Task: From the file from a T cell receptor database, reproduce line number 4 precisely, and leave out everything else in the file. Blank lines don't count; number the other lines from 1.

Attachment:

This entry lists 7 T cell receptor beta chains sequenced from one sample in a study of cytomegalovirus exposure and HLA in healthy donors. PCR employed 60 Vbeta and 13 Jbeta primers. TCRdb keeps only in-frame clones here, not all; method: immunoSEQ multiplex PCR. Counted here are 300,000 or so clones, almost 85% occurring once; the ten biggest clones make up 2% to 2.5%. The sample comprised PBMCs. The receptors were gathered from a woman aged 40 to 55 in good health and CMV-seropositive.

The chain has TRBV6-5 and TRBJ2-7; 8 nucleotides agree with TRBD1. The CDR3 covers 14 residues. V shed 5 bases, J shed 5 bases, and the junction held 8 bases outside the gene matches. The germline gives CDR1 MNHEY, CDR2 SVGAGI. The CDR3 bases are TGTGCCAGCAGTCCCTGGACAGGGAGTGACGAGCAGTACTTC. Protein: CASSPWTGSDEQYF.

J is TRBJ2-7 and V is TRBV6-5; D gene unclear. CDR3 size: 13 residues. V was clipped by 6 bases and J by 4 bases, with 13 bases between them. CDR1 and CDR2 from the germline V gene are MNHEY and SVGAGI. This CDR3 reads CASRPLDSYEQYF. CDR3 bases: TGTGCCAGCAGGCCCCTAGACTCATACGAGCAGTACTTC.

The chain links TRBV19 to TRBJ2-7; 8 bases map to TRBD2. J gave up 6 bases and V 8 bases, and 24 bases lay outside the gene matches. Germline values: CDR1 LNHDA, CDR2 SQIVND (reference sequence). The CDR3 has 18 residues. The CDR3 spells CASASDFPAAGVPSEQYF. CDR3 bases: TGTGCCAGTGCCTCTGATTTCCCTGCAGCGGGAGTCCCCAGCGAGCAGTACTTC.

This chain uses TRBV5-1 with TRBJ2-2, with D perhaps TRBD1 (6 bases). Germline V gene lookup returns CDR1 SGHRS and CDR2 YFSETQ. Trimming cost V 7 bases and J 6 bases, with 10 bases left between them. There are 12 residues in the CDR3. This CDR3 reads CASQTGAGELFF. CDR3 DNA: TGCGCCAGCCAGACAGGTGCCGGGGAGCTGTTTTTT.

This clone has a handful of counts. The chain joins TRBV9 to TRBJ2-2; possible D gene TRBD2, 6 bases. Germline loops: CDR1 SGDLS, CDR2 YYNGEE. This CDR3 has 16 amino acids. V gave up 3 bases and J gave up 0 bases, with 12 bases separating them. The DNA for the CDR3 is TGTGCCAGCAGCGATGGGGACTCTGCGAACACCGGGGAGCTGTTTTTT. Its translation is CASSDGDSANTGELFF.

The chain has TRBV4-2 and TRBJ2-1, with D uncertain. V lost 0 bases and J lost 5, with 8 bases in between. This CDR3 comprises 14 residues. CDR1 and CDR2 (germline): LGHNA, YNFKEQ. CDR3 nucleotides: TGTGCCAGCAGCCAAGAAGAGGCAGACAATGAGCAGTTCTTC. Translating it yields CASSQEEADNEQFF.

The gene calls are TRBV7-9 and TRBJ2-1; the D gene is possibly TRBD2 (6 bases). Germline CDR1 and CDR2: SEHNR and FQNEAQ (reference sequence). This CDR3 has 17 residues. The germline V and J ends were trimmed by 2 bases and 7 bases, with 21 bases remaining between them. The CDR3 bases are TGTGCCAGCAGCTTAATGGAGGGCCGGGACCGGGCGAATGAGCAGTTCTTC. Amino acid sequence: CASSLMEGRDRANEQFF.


The chain links TRBV19 to TRBJ2-7; 8 bases map to TRBD2. J gave up 6 bases and V 8 bases, and 24 bases lay outside the gene matches. Germline values: CDR1 LNHDA, CDR2 SQIVND (reference sequence). The CDR3 has 18 residues. The CDR3 spells CASASDFPAAGVPSEQYF. CDR3 bases: TGTGCCAGTGCCTCTGATTTCCCTGCAGCGGGAGTCCCCAGCGAGCAGTACTTC.